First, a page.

Getting through a crisis as challenging as COVID-19 requires help on many fronts. From the Internal Revenue Service (IRS) to the Department of Homeland Security (DHS), government agencies are taking steps to ease long-held policies and help everyone find light at the end of the long tunnel. Here’s just some of what they’re doing for employers and employees.
Many government agencies have relaxed standard operating procedures during the COVID-19 crisis. The DHS, for example, is now accepting virtual verification of Form I-9, making it easier for employers to complete the hiring process remotely.
In addition to accepting scanned and digital signatures, the IRS introduced its expansive People First initiative to lessen tax-related stress for individuals who need it most. The program, in effect from April 1 to July 15, 2020, relaxes policies on both new and existing installment agreements, as well as offers in compromise. You can learn more about the initiative in this National Law Review article.
States are also doing their part, many of which are working to ease the administrative burden for employers with employees temporarily telecommuting in another state due to COVID-19. For example, states like Maryland, Massachusetts, Minnesota, and North Dakota have temporarily eased nexus requirements to relieve employers from tax withholding obligations across state lines.
The CARES Act also features many provisions that ease up policies and make it easier for employers and employees right now, including:
- Economic impact payments to qualifying taxpayers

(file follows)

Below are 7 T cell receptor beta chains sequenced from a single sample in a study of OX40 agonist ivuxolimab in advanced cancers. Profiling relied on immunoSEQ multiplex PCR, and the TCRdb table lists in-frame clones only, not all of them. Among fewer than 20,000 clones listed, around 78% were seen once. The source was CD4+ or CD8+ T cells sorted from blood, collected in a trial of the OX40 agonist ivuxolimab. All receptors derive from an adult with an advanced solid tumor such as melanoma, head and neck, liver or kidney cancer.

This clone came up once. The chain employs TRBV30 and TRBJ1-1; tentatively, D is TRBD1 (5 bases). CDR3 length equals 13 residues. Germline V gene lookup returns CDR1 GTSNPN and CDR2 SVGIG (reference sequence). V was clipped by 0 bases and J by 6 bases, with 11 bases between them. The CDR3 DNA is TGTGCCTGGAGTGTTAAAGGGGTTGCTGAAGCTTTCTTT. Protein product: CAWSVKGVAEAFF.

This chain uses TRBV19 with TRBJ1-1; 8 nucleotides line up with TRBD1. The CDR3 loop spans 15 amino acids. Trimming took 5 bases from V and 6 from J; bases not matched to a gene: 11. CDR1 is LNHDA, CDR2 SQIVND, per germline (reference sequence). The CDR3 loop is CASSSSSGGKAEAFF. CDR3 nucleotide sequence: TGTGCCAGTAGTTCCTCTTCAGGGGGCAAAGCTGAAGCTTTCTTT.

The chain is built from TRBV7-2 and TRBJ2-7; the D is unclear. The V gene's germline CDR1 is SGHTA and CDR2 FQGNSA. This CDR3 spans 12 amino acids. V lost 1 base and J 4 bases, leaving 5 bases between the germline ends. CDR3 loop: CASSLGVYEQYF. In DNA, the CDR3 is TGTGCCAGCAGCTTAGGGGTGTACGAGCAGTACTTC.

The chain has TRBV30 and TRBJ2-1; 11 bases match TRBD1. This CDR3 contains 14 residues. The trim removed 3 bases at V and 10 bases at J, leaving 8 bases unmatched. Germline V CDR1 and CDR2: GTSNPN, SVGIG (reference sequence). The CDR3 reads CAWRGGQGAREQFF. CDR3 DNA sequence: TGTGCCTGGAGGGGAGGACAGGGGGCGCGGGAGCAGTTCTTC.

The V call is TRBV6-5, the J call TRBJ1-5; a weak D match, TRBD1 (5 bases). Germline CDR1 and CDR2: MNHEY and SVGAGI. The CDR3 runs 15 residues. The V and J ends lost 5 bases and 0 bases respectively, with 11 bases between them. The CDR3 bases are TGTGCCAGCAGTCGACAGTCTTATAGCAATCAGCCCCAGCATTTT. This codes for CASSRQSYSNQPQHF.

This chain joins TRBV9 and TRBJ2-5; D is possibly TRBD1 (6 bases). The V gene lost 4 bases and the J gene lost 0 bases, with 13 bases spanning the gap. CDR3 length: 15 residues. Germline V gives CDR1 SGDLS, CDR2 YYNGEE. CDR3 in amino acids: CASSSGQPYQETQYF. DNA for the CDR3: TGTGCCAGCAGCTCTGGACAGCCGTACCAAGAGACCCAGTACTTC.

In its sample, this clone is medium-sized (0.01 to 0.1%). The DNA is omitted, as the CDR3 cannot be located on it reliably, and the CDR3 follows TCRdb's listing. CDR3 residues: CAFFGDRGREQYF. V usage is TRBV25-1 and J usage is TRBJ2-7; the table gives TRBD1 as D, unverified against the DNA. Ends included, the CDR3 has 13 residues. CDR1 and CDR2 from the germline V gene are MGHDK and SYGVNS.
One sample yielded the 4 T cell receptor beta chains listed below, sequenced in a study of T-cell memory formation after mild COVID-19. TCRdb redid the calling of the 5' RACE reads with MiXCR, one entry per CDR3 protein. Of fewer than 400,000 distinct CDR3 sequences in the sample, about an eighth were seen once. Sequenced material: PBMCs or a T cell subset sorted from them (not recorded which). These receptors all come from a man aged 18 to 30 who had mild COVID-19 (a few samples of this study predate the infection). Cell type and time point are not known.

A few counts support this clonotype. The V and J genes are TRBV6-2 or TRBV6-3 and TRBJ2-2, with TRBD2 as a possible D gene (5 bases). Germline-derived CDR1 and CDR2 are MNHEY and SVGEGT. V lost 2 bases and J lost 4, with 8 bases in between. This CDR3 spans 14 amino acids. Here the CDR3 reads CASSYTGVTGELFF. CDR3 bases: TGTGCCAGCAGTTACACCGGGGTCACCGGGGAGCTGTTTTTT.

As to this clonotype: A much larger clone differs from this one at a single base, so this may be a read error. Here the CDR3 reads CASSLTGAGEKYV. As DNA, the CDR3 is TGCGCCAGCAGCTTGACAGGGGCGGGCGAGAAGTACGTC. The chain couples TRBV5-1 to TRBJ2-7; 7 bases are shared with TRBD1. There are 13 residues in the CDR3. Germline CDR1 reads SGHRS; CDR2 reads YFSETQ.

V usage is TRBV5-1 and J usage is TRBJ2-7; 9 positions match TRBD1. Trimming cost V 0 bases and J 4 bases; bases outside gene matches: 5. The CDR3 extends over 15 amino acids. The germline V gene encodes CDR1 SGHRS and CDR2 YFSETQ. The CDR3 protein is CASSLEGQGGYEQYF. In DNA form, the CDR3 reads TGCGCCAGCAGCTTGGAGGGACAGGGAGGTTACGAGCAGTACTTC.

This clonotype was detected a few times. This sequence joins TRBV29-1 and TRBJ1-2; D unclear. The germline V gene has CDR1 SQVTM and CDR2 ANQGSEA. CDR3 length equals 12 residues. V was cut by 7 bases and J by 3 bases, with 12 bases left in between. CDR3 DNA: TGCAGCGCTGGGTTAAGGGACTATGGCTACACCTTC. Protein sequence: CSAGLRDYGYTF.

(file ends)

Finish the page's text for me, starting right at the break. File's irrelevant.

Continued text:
- Easing of penalties for early 401(k) withdrawals
- Suspension of student loan garnishments
- Expansion of unemployment qualification and benefits
- Relief options for small businesses, ranging from the much-discussed Payroll Protection Program to lesser-known assistance efforts like employee retention credits and payroll tax deferrals.
Sometimes, the most challenging part of getting through a crisis is sourcing information that’s helpful and trustworthy. Government agencies have stepped up their efforts here as well.
As just one example, the Substance Abuse and Mental Health Services Administration (SAMHSA) has provided a comprehensive collection of tips for taking care of behavioral health during the pandemic.
And for employers and employees wanting to better understand workplace implications, the Department of Labor (DOL) has provided answers about COVID-19 and the Fair Labor Standards Act, as well as questions specific to the Families First Coronavirus Response Act (FFCRA).
For more examples, be sure to check out the section on our website dedicated to COVID-19 resources.
Change is never easy, especially when it’s due to a global pandemic. Whether it’s keeping up with the latest changes to this or that policy, sorting through remote work tools or figuring out how to adjust to that new normal of working from home, employers need all the help they can get to stay ahead of the game.
At Payroll Data Services, we’re ready and eager to provide information and resources to get you through these trying times. Stay updated on the most recent developments by following us on LinkedIn and Facebook.